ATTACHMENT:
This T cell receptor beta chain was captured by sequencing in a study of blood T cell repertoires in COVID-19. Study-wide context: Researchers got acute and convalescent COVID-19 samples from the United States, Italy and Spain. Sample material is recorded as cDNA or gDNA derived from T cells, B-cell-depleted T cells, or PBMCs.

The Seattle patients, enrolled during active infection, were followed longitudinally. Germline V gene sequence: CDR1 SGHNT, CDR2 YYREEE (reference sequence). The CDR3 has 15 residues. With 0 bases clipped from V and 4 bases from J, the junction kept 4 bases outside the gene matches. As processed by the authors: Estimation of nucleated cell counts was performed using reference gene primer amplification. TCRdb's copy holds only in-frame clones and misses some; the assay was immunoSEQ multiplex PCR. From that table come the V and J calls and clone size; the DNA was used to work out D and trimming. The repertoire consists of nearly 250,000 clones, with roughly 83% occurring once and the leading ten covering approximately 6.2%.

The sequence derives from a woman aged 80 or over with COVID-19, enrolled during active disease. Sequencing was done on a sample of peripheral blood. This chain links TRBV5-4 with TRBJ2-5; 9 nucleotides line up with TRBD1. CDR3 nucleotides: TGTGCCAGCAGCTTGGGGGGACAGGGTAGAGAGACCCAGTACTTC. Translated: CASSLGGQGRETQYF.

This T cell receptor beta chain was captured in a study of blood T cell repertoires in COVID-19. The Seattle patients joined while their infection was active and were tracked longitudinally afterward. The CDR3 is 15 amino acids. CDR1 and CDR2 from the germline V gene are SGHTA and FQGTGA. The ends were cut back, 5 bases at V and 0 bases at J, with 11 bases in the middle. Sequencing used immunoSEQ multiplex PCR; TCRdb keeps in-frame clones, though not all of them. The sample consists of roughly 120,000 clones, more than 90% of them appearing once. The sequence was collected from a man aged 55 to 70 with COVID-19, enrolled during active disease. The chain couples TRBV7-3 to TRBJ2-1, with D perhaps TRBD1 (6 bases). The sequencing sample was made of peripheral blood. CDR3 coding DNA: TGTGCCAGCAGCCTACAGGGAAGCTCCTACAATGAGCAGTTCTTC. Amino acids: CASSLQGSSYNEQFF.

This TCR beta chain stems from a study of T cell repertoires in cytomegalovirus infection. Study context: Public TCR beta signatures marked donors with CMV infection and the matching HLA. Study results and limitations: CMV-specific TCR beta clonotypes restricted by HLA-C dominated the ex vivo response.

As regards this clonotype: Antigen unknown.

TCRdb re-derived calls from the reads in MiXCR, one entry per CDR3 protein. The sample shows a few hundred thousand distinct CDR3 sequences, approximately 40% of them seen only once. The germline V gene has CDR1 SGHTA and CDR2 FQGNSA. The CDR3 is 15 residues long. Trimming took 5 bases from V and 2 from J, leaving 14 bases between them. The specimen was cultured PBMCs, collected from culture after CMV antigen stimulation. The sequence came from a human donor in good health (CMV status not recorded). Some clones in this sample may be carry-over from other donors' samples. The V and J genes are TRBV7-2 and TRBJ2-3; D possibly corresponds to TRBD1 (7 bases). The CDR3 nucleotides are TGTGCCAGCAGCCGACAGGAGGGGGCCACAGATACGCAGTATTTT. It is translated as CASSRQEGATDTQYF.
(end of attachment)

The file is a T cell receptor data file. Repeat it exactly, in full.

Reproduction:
This T cell receptor beta chain was captured by sequencing in a study of blood T cell repertoires in COVID-19. Study-wide context: Researchers got acute and convalescent COVID-19 samples from the United States, Italy and Spain. Sample material is recorded as cDNA or gDNA derived from T cells, B-cell-depleted T cells, or PBMCs.

The Seattle patients, enrolled during active infection, were followed longitudinally. Germline V gene sequence: CDR1 SGHNT, CDR2 YYREEE (reference sequence). The CDR3 has 15 residues. With 0 bases clipped from V and 4 bases from J, the junction kept 4 bases outside the gene matches. As processed by the authors: Estimation of nucleated cell counts was performed using reference gene primer amplification. TCRdb's copy holds only in-frame clones and misses some; the assay was immunoSEQ multiplex PCR. From that table come the V and J calls and clone size; the DNA was used to work out D and trimming. The repertoire consists of nearly 250,000 clones, with roughly 83% occurring once and the leading ten covering approximately 6.2%.

The sequence derives from a woman aged 80 or over with COVID-19, enrolled during active disease. Sequencing was done on a sample of peripheral blood. This chain links TRBV5-4 with TRBJ2-5; 9 nucleotides line up with TRBD1. CDR3 nucleotides: TGTGCCAGCAGCTTGGGGGGACAGGGTAGAGAGACCCAGTACTTC. Translated: CASSLGGQGRETQYF.

This T cell receptor beta chain was captured in a study of blood T cell repertoires in COVID-19. The Seattle patients joined while their infection was active and were tracked longitudinally afterward. The CDR3 is 15 amino acids. CDR1 and CDR2 from the germline V gene are SGHTA and FQGTGA. The ends were cut back, 5 bases at V and 0 bases at J, with 11 bases in the middle. Sequencing used immunoSEQ multiplex PCR; TCRdb keeps in-frame clones, though not all of them. The sample consists of roughly 120,000 clones, more than 90% of them appearing once. The sequence was collected from a man aged 55 to 70 with COVID-19, enrolled during active disease. The chain couples TRBV7-3 to TRBJ2-1, with D perhaps TRBD1 (6 bases). The sequencing sample was made of peripheral blood. CDR3 coding DNA: TGTGCCAGCAGCCTACAGGGAAGCTCCTACAATGAGCAGTTCTTC. Amino acids: CASSLQGSSYNEQFF.

This TCR beta chain stems from a study of T cell repertoires in cytomegalovirus infection. Study context: Public TCR beta signatures marked donors with CMV infection and the matching HLA. Study results and limitations: CMV-specific TCR beta clonotypes restricted by HLA-C dominated the ex vivo response.

As regards this clonotype: Antigen unknown.

TCRdb re-derived calls from the reads in MiXCR, one entry per CDR3 protein. The sample shows a few hundred thousand distinct CDR3 sequences, approximately 40% of them seen only once. The germline V gene has CDR1 SGHTA and CDR2 FQGNSA. The CDR3 is 15 residues long. Trimming took 5 bases from V and 2 from J, leaving 14 bases between them. The specimen was cultured PBMCs, collected from culture after CMV antigen stimulation. The sequence came from a human donor in good health (CMV status not recorded). Some clones in this sample may be carry-over from other donors' samples. The V and J genes are TRBV7-2 and TRBJ2-3; D possibly corresponds to TRBD1 (7 bases). The CDR3 nucleotides are TGTGCCAGCAGCCGACAGGAGGGGGCCACAGATACGCAGTATTTT. It is translated as CASSRQEGATDTQYF.